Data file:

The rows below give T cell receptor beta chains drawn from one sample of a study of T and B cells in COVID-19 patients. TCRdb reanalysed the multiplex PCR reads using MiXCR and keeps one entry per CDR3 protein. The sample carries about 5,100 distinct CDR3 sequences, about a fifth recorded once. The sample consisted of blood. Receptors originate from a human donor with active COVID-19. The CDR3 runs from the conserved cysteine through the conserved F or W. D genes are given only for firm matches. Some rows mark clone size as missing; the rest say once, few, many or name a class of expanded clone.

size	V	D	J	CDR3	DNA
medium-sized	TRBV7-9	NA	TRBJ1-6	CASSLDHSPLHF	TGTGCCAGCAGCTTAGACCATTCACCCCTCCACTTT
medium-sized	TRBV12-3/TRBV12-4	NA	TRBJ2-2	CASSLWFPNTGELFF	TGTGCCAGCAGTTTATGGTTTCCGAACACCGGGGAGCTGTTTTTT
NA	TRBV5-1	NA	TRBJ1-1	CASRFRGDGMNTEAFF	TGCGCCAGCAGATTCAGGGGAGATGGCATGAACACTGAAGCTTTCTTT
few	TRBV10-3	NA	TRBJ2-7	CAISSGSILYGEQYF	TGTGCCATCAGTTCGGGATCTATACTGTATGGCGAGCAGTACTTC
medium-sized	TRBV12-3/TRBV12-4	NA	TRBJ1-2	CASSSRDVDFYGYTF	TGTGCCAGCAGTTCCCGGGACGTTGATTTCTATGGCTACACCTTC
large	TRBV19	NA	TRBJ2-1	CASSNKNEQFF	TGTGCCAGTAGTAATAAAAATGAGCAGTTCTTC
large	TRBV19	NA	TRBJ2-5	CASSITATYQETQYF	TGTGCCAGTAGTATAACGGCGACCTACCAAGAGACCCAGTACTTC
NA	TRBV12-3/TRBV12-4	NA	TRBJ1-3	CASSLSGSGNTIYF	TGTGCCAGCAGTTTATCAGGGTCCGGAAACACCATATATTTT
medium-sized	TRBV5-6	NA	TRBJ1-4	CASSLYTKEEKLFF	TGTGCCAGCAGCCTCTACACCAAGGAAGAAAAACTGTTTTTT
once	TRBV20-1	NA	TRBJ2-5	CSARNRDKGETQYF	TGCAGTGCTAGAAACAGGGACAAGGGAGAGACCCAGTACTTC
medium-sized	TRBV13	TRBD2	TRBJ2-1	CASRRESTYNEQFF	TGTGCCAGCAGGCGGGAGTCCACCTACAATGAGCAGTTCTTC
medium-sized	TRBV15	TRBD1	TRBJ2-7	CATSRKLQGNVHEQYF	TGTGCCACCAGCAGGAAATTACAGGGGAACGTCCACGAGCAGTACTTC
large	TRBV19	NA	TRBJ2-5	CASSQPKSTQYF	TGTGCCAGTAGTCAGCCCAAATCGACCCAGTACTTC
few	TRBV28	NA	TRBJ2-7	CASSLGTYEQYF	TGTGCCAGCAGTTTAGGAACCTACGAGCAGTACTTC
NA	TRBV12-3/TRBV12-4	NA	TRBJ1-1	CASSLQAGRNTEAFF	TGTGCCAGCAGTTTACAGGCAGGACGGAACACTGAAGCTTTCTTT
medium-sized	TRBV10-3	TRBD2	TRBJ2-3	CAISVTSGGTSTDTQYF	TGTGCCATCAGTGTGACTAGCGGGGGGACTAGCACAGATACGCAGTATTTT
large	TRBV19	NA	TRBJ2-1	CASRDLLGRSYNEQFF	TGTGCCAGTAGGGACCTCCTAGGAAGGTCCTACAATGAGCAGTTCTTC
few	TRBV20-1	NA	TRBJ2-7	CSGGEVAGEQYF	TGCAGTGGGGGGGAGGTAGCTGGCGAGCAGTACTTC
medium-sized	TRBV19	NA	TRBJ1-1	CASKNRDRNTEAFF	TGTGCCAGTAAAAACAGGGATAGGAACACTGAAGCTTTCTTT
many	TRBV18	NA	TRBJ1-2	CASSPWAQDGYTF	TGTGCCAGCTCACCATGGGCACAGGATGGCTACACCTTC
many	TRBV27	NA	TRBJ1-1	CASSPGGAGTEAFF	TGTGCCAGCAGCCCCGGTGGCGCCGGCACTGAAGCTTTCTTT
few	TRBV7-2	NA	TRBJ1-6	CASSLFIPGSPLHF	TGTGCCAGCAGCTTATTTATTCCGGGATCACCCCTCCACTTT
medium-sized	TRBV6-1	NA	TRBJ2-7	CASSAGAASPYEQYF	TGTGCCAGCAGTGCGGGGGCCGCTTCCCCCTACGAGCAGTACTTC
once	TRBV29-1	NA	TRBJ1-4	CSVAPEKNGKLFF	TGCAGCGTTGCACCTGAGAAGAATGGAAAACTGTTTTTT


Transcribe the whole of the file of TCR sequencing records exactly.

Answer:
The rows below give T cell receptor beta chains drawn from one sample of a study of T and B cells in COVID-19 patients. TCRdb reanalysed the multiplex PCR reads using MiXCR and keeps one entry per CDR3 protein. The sample carries about 5,100 distinct CDR3 sequences, about a fifth recorded once. The sample consisted of blood. Receptors originate from a human donor with active COVID-19. The CDR3 runs from the conserved cysteine through the conserved F or W. D genes are given only for firm matches. Some rows mark clone size as missing; the rest say once, few, many or name a class of expanded clone.

size	V	D	J	CDR3	DNA
medium-sized	TRBV7-9	NA	TRBJ1-6	CASSLDHSPLHF	TGTGCCAGCAGCTTAGACCATTCACCCCTCCACTTT
medium-sized	TRBV12-3/TRBV12-4	NA	TRBJ2-2	CASSLWFPNTGELFF	TGTGCCAGCAGTTTATGGTTTCCGAACACCGGGGAGCTGTTTTTT
NA	TRBV5-1	NA	TRBJ1-1	CASRFRGDGMNTEAFF	TGCGCCAGCAGATTCAGGGGAGATGGCATGAACACTGAAGCTTTCTTT
few	TRBV10-3	NA	TRBJ2-7	CAISSGSILYGEQYF	TGTGCCATCAGTTCGGGATCTATACTGTATGGCGAGCAGTACTTC
medium-sized	TRBV12-3/TRBV12-4	NA	TRBJ1-2	CASSSRDVDFYGYTF	TGTGCCAGCAGTTCCCGGGACGTTGATTTCTATGGCTACACCTTC
large	TRBV19	NA	TRBJ2-1	CASSNKNEQFF	TGTGCCAGTAGTAATAAAAATGAGCAGTTCTTC
large	TRBV19	NA	TRBJ2-5	CASSITATYQETQYF	TGTGCCAGTAGTATAACGGCGACCTACCAAGAGACCCAGTACTTC
NA	TRBV12-3/TRBV12-4	NA	TRBJ1-3	CASSLSGSGNTIYF	TGTGCCAGCAGTTTATCAGGGTCCGGAAACACCATATATTTT
medium-sized	TRBV5-6	NA	TRBJ1-4	CASSLYTKEEKLFF	TGTGCCAGCAGCCTCTACACCAAGGAAGAAAAACTGTTTTTT
once	TRBV20-1	NA	TRBJ2-5	CSARNRDKGETQYF	TGCAGTGCTAGAAACAGGGACAAGGGAGAGACCCAGTACTTC
medium-sized	TRBV13	TRBD2	TRBJ2-1	CASRRESTYNEQFF	TGTGCCAGCAGGCGGGAGTCCACCTACAATGAGCAGTTCTTC
medium-sized	TRBV15	TRBD1	TRBJ2-7	CATSRKLQGNVHEQYF	TGTGCCACCAGCAGGAAATTACAGGGGAACGTCCACGAGCAGTACTTC
large	TRBV19	NA	TRBJ2-5	CASSQPKSTQYF	TGTGCCAGTAGTCAGCCCAAATCGACCCAGTACTTC
few	TRBV28	NA	TRBJ2-7	CASSLGTYEQYF	TGTGCCAGCAGTTTAGGAACCTACGAGCAGTACTTC
NA	TRBV12-3/TRBV12-4	NA	TRBJ1-1	CASSLQAGRNTEAFF	TGTGCCAGCAGTTTACAGGCAGGACGGAACACTGAAGCTTTCTTT
medium-sized	TRBV10-3	TRBD2	TRBJ2-3	CAISVTSGGTSTDTQYF	TGTGCCATCAGTGTGACTAGCGGGGGGACTAGCACAGATACGCAGTATTTT
large	TRBV19	NA	TRBJ2-1	CASRDLLGRSYNEQFF	TGTGCCAGTAGGGACCTCCTAGGAAGGTCCTACAATGAGCAGTTCTTC
few	TRBV20-1	NA	TRBJ2-7	CSGGEVAGEQYF	TGCAGTGGGGGGGAGGTAGCTGGCGAGCAGTACTTC
medium-sized	TRBV19	NA	TRBJ1-1	CASKNRDRNTEAFF	TGTGCCAGTAAAAACAGGGATAGGAACACTGAAGCTTTCTTT
many	TRBV18	NA	TRBJ1-2	CASSPWAQDGYTF	TGTGCCAGCTCACCATGGGCACAGGATGGCTACACCTTC
many	TRBV27	NA	TRBJ1-1	CASSPGGAGTEAFF	TGTGCCAGCAGCCCCGGTGGCGCCGGCACTGAAGCTTTCTTT
few	TRBV7-2	NA	TRBJ1-6	CASSLFIPGSPLHF	TGTGCCAGCAGCTTATTTATTCCGGGATCACCCCTCCACTTT
medium-sized	TRBV6-1	NA	TRBJ2-7	CASSAGAASPYEQYF	TGTGCCAGCAGTGCGGGGGCCGCTTCCCCCTACGAGCAGTACTTC
once	TRBV29-1	NA	TRBJ1-4	CSVAPEKNGKLFF	TGCAGCGTTGCACCTGAGAAGAATGGAAAACTGTTTTTT